It’s a really common problem that a writer will be writing along, discovering what comes next as they write, and before they know it they have taken a path they weren’t expecting and wound up in some plot territory that they don’t really want to be in. Today we’re going to talk about a really simple plot-framing exercise that will help prevent this meandering and help you tie your scenes together.

There is a phrase which is going to make all of the difference when it comes to keeping your major plot points on track and out of the weeds. This magical phrase is because of that.

Why It Works

It’s essential to remember that a story hinges on cause-and-effect. Without it, there are just a bunch of random moments floating about like bubbles, bouncing off of one another with no logic. Because of that reminds us that each scene needs to lead into the next one with intention and purpose. This is what ties your scenes together.

We’re going to look at this phrase from two levels today – the external level and the internal or emotional level. Let’s consider the external level first. This would be the events and circumstances surrounding the protagonist.

Because of That in External Action

Let’s say that in one scene, a man robs a convenience store. There are several different directions the story could logically go from there, so I’ll give you a few examples. He robs the store. Because of that, he goes into hiding in his girlfriend’s basement. He robs the store. Because of that, the cashier sounds an alarm and the man is immediately arrested in the parking lot. He robs the store. Because of that, he is triggered to continue on a crime spree.

These are examples of the surface level cause-and-effect, things happening in an order that will probably make sense to the reader if the reader has a basic understanding of the consequences of a robbery. So this is a starting place, but it isn’t enough.

We don’t want the reader just to get it. We want the reader to care. And the way we help the reader care is by making sure that the cause-and-effect, the because of that, is happening at an emotional level inside of the protagonist. In other words, the next scene or plot point happens because the protagonist is experiencing a set of thoughts and emotions. The emotion is what really ties the scenes together. And if you are only thinking about the external events, you are completely missing what really matters.

Because of That in the Emotional World

So let’s consider our convenience store robber again. He robs the store. How does he feel in that moment? Why is he there? What is he hoping to gain from this action? Is it an act of desperation, impulsivity, criminal intention, or anger? And once the scene concludes, and he leaves the store, what does he want next? Perhaps he immediately craves safety. Perhaps he immediately craves notoriety.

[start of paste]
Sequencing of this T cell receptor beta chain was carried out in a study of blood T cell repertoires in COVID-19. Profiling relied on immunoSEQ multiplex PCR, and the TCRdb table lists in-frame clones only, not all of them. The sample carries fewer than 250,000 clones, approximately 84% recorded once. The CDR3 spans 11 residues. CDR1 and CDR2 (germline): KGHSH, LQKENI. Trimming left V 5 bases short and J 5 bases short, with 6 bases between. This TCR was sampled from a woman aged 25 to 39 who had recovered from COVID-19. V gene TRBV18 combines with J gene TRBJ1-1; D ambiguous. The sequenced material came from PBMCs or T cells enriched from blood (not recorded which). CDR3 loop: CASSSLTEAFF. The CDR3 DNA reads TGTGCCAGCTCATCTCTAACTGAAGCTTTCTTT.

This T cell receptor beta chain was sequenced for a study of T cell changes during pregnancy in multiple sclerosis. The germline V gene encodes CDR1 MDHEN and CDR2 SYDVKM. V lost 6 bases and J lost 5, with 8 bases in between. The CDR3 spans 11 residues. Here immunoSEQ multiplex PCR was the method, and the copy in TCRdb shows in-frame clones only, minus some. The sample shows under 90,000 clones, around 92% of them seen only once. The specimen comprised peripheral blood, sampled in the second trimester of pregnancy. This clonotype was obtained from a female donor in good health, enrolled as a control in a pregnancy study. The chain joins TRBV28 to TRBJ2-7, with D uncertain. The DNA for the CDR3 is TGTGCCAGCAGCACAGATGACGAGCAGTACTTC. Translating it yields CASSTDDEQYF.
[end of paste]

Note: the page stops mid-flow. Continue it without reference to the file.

The decisions you make in response to these questions are going to drive what happens next. Let’s say it was an act of desperation and he knows that what he has done is wrong. Because of that, he might run home and hope he won’t get caught. On the other hand, maybe it was an act of revenge on the store owner. Because of that, he might nonchalantly walk out and brag to his friends. What he wants in the next moment is what will drive the decisions he makes – that you as the author makes – for the next scene.

Yes, there will be times when things happen that are unexpected to the protagonist. Maybe he is heading off to brag to his friends when he hears sirens in the background. But here is what’s important…he is going to react according to what he wants. So if what he wants changes (in this case he goes from wanting notoriety to wanting safety) his decisions and actions will reflect that. He hears the sirens, and because of that he decides to postpone the brag session and hide in his girlfriend’s basement.

How to Use Because of That

In a perfect world, I would strongly suggest planning out this cause-and-effect trajectory before you dive into that first draft, but if you haven’t and you’ve found yourself wandering through the weeds, insert the phrase because of that between your scenes and see if what you’ve got is working…or if you need to change course.

Writers, tying our scenes together with cause-and-effect that is driven by the internal, emotional state of your characters is what is not only going to keep your plot on track, but is what will tie your scenes together and keep your readers engaged.


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